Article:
Anxiety Disorders and Men’s Health

Other posts in this series: depression, stress, and PTSD

This is second in our series of four posts for Men’s Health Month, which is designed to enrich men’s wellness and health. In our last post, we considered some aspects of depression relating to men’s health, which showed that depression and anxiety often go hand in hand. In this post, we will help you understand the symptoms of anxiety, some treatments, and some tips for coping with anxiety as they relate to men’s health.

What is anxiety?

All of us feel anxious or a little nervous now and then. You know, the apprehension we feel before speaking in public or performing in front of an audience, (re)entering the dating scene, stretching our finances, or going for a job interview.

These things can be scary, but those kinds of feelings usually disappear soon after the stressful event is past. That kind of anxiety may good in small doses, often making you sharper at the moment.

Now imagine feeling nervous and on edge constantly, worrying that something bad is on the horizon. You cannot rest or relax. You close out friends and family.

Well, according to the Men’s Health and Resource Center, “That’s what life is like for the 40 million American adults who suffer from anxiety disorders.” Statistically speaking one in six men will experience anxiety in their lifetimes, and yet they report a rate of half of what women experience. 1

Symptoms of anxiety in men

Feelings of fear, impending doom, or near constant worry that interferes with work and relationships or your ability to sleep are all signs of anxiety. “While men may recognize these changes when they occur, they may not know the root cause, or if they do, what they can do about it,” says Darshan Mehta, medical director of the Benson-Henry Institute for Mind Body Medicine at Harvard-affiliated Massachusetts General Hospital.

Physical SignsEmotional Signs
• pounding or racing heart
• excessive sweating
• muscle tension
• restlessness or agitation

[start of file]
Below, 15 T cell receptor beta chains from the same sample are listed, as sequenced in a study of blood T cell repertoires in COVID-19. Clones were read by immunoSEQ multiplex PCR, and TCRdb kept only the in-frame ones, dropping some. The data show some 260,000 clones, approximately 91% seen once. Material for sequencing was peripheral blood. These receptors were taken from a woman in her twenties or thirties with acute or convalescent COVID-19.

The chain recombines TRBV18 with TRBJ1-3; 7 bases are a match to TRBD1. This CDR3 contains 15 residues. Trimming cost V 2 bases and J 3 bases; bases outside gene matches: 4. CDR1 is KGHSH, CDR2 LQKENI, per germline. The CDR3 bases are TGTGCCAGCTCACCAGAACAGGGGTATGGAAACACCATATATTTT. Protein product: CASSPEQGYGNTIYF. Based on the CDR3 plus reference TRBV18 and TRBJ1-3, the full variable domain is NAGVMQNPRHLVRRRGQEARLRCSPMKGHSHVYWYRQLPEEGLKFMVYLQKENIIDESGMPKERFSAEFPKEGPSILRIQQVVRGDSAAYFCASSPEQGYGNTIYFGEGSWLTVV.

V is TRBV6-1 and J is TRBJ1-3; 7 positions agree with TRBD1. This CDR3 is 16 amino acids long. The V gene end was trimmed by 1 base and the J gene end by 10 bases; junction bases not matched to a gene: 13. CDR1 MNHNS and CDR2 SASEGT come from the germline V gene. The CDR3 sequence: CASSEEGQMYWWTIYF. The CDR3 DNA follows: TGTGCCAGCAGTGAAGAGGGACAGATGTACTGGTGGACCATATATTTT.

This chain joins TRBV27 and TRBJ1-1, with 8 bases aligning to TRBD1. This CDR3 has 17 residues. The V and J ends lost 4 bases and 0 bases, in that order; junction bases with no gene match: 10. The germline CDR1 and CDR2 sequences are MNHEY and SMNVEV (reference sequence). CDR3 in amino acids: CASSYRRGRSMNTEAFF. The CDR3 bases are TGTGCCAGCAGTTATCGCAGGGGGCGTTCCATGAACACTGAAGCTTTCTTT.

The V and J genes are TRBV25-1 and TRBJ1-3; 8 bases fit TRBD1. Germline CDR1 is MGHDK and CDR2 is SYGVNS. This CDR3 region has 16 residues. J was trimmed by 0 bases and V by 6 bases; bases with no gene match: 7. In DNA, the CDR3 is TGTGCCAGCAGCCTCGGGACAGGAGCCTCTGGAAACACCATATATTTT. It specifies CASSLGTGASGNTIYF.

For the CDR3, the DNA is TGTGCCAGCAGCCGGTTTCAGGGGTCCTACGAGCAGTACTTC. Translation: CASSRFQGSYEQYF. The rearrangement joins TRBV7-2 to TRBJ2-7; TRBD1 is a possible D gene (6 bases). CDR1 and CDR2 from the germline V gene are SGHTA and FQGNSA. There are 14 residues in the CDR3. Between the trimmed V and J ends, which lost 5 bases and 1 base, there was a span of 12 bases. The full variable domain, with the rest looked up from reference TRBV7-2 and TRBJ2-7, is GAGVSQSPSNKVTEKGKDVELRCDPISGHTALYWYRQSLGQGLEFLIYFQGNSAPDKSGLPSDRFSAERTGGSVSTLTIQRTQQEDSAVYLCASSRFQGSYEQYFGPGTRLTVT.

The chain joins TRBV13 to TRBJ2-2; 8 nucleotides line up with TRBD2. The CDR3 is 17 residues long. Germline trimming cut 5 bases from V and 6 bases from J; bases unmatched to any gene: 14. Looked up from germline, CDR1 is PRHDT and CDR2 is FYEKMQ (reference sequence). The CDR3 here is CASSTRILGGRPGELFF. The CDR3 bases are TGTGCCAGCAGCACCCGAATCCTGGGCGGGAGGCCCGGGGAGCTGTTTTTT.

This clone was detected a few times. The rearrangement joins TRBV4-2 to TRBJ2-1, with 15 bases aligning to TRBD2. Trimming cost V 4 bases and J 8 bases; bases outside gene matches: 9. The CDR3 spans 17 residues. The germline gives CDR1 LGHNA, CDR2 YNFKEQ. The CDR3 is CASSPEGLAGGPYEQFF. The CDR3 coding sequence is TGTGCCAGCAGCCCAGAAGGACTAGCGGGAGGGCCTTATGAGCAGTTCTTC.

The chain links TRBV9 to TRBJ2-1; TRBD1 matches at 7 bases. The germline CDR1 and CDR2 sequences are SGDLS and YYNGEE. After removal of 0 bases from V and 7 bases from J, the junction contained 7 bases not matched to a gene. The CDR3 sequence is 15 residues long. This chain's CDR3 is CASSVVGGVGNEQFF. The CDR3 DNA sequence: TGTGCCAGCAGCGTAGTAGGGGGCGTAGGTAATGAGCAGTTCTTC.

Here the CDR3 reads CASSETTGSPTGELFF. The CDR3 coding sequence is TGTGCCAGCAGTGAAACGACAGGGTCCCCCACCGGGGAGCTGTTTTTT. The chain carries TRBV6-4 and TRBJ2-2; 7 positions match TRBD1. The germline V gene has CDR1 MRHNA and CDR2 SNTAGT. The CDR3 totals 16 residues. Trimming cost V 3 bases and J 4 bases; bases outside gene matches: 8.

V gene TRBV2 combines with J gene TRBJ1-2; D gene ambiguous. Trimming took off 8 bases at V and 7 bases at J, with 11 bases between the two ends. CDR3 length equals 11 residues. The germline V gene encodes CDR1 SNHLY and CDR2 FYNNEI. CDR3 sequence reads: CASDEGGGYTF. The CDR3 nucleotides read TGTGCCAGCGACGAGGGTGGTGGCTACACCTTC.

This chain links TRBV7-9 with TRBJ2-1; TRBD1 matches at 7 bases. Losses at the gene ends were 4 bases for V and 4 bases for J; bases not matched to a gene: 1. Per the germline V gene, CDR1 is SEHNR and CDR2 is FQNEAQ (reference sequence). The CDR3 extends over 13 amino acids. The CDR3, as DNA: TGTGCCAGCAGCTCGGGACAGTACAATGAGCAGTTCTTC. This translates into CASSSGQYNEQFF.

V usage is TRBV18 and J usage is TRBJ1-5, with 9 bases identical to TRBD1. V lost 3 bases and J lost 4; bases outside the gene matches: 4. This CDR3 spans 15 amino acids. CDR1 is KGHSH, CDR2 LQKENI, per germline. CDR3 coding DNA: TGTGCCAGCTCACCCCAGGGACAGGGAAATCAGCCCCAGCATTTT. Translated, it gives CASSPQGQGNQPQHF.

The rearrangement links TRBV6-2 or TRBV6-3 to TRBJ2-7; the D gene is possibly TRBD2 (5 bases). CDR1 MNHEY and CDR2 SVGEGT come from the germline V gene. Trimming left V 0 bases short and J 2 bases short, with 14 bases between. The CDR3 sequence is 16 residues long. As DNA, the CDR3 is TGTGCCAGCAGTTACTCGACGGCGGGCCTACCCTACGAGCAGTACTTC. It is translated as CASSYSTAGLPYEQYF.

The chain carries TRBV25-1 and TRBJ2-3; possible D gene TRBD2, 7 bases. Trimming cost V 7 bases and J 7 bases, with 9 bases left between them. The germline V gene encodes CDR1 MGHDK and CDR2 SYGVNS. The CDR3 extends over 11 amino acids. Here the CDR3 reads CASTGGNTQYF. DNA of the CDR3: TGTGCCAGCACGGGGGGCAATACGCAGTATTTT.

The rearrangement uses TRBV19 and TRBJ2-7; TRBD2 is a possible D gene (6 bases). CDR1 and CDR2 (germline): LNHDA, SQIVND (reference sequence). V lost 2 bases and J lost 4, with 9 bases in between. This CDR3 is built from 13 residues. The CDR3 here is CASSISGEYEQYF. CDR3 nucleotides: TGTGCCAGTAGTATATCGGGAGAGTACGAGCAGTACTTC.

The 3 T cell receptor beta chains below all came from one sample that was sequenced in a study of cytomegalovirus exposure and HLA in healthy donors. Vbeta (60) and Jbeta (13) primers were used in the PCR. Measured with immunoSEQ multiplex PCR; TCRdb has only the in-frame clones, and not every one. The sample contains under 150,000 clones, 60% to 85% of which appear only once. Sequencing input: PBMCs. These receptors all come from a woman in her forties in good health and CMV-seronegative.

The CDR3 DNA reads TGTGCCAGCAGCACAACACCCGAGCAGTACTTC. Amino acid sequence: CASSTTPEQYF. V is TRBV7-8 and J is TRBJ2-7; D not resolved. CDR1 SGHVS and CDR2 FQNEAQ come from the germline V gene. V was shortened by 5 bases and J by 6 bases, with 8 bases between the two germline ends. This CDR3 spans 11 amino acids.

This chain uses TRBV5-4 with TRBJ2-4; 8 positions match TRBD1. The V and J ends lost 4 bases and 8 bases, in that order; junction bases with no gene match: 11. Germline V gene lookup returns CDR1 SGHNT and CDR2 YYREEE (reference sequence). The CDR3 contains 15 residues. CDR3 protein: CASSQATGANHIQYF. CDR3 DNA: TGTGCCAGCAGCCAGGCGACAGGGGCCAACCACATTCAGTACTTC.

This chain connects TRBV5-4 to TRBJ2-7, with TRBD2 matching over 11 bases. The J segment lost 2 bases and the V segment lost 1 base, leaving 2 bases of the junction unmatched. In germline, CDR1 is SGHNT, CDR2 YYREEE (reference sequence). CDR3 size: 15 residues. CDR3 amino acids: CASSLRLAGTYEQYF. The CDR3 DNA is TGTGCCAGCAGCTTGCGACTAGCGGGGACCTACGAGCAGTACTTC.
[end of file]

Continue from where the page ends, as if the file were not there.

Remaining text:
• dizziness and vertigo 
• shortness of breath
• choking sensations
• insomnia 
• panic attacks
• constant worry about what could go wrong
• feelings of dread
• concentration problems
• avoidance 
• catastrophic thinking
• irritability or edginess
• being overly vigilant towards danger
• absentmindedness
• fear of losing control.”2

Dr. Mehta suggests, “A therapist can help identify the source of your problems and then help resolve them,” once you recognize these symptoms.

Treatment

“Anxiety disorders are the most common mental illness in the U.S.,” according to the Anxiety and Depression Association of America. “Anxiety disorders are highly treatable, yet only 36.9% of those suffering receive treatment …and the vast majority of people with an anxiety disorder can be helped with professional care.”3

The place to start is with your personal physician, “tell them how you feel, and your symptoms. He or she will no doubt know therapists who can help with your specific issues. There are other places to start beside your primary care doctor, too. For example, many employee health care plans offer confidential helplines where you can ask questions and find therapists in your network. Another source is the National Alliance on Mental Illness Helpline (1-800-950-6264).”4

Several standard approaches have proved effective:

Tips for Coping With Anxiety

Katharina Star, PhD explains, “When anxiety affects one’s relationships, work performance, and other areas of life, there is potential that these anxious feelings are actually an indication of a mental health illness.”5 She offers four simple steps to coping with anxiety.

1- Stop and take some deep cleansing breaths. Become “mindful of the present moment,” not the past and not the future. Make this your mantra as you breath in and out: “Be Present.” She promises, “anxiety loses its grip when you clear your mind of worry and bring your awareness back to the present.”
2- When you begin to sense the physical symptoms listed above, it is time to figure out what it is that is bothering you. Star recommends making “it a habit to regularly uncover and express your feelings of anxiety.
3- Make a proactive choice to either deal with it or let it go. When you do she says, “you can feel like you have a bit more control over your situation.”
4- Focus on something that is more soothing like taking a walk, listening to music, do something creative, catch up chores, and pray or meditate, she suggests.6

What your suggestions for coping with anxiety? Tell us in the comment section below.

SOURCES


1Men and Anxiety, Anxiety Canada
2Anxiety and depression in men, Better Health Channel
3Matthew SolanWhat men can gain from therapyHarvard Men’s Health Watch
4Facts and Statistics,  Anxiety and Depression Association of America
5Katharina Star, PhDSimple Steps to Help You Cope With Anxiety
6ibid.

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